Bankruptcy is a legal procedure in which an individual, married couple, or business says that they are no longer able to pay their debts. The bankruptcy court takes a look at their financials and makes a determination based on the U.S. Bankruptcy Code on whether or not they can receive a discharge, consolidate their payments, or otherwise ask for relief from the payment of debts.

Why Should You File for Bankruptcy?

Let’s face it. Sometimes you reach a point where you recognize that you will never be able to pay your way out of debt. Meanwhile, your creditors are filing lawsuits against you, you are getting harassing phone calls from debt collectors, and you could face wage garnishments, bank levies, or the placement of liens on your property.

If your creditors have already begun the process of filing a lawsuit against you, they can garnish your wages in the likely event that they win the lawsuit. To prevent this, car repossessions, and foreclosures, you can file for bankruptcy. Once your case has been filed, all creditor actions against you must immediately stop while the court reviews your case.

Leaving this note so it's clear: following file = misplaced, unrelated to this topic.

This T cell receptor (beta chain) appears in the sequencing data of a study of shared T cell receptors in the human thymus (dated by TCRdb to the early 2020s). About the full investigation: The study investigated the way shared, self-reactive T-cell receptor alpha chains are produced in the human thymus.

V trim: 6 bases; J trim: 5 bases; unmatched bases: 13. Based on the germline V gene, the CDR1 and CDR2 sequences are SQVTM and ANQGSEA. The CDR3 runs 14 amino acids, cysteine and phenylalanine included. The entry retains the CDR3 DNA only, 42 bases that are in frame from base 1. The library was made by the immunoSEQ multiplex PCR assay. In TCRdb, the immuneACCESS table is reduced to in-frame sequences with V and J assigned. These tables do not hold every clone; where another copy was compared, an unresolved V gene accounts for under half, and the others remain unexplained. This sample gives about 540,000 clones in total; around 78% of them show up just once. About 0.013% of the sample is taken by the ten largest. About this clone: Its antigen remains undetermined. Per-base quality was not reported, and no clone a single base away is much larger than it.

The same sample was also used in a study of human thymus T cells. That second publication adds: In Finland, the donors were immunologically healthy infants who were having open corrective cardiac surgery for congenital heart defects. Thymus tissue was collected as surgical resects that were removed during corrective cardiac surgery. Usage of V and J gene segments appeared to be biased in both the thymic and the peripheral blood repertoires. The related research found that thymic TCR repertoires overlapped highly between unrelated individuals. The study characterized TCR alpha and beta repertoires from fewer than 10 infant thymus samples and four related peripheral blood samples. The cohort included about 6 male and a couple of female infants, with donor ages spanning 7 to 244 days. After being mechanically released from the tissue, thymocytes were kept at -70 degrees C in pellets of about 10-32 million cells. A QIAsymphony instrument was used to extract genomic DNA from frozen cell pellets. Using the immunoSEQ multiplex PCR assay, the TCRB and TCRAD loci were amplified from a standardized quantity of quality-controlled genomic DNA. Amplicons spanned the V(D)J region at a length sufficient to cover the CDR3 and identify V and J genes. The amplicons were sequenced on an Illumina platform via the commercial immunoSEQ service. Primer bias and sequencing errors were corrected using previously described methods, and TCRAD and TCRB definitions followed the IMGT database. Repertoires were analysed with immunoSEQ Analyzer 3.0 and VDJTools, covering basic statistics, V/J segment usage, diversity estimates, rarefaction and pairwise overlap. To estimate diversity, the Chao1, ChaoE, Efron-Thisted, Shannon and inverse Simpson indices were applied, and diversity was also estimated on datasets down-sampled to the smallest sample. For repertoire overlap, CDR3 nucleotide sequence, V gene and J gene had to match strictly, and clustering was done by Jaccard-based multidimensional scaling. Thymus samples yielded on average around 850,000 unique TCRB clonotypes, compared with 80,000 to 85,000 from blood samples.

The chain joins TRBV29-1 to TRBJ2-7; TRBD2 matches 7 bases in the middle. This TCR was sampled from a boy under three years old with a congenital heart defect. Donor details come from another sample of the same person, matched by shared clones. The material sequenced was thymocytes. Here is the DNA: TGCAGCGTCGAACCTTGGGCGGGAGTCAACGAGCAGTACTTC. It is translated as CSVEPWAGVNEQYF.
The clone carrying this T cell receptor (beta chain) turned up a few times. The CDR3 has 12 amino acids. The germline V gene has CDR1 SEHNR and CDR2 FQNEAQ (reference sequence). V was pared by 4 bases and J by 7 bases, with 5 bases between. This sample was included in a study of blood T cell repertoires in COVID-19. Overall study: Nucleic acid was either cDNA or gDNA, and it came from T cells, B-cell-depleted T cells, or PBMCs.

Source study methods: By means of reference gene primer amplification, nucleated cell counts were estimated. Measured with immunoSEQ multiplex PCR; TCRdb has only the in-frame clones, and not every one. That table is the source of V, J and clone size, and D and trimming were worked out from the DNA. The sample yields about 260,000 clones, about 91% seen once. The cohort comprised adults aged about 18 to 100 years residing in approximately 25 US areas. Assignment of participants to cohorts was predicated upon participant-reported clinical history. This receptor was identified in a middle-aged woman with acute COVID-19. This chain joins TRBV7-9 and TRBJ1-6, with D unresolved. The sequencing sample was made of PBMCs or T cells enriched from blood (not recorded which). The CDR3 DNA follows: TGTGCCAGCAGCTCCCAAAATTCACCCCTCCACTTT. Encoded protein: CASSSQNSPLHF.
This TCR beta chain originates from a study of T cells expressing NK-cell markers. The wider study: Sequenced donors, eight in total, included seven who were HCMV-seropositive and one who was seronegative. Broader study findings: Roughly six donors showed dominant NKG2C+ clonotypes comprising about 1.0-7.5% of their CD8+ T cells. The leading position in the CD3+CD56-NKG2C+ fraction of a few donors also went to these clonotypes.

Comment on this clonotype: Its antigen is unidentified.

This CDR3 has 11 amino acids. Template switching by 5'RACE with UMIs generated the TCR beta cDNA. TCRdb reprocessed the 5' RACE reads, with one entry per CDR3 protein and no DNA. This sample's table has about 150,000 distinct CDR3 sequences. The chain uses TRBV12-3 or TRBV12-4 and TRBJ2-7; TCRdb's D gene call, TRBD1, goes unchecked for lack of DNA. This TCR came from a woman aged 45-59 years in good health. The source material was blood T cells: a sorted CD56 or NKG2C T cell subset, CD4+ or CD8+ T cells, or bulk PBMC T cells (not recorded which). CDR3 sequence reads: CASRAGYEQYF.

What is Chapter 7 Bankruptcy?

Chapter 7 bankruptcy, also known as “straight bankruptcy” or “liquidation bankruptcy” involves the discharge of all unsecured debts against your valuable assets.

You are required to list all current debts on your bankruptcy forms and determine whether or not you want to discharge them. In the case of unsecured debt, like medical debt or credit card debt, those debts will be discharged. In the case of secured debt like mortgage or car payments, your obligation to pay those debts is removed and any penalties for nonpayment are discharged.

In a Chapter 7, the bankruptcy trustee will look for any valuable property or assets you have and use those to repay your creditors. But most individuals who qualify under Chapter 7 do not have significant assets to liquidate and thus do not have to surrender any valuable property. Those who file under Chapter 7 are allowed to protect some of their valuable assets up to a certain amount.

How do I Qualify Under Chapter 7?

Chapter 7 bankruptcy has an income threshold. The income threshold is based on the median family income in your state of residence. This figure changes from year to year. Suffice it to say, if you make less than the state median, you can file for Chapter 7 bankruptcy.

Those who make more than the state median are required to pass a means test. The means test determines whether or not an individual with more income than the state median can file under Chapter 7. If the court determines that they have enough disposable income, they will be prevented from filing a Chapter 7 bankruptcy.

Who is Chapter 7 Bankruptcy for?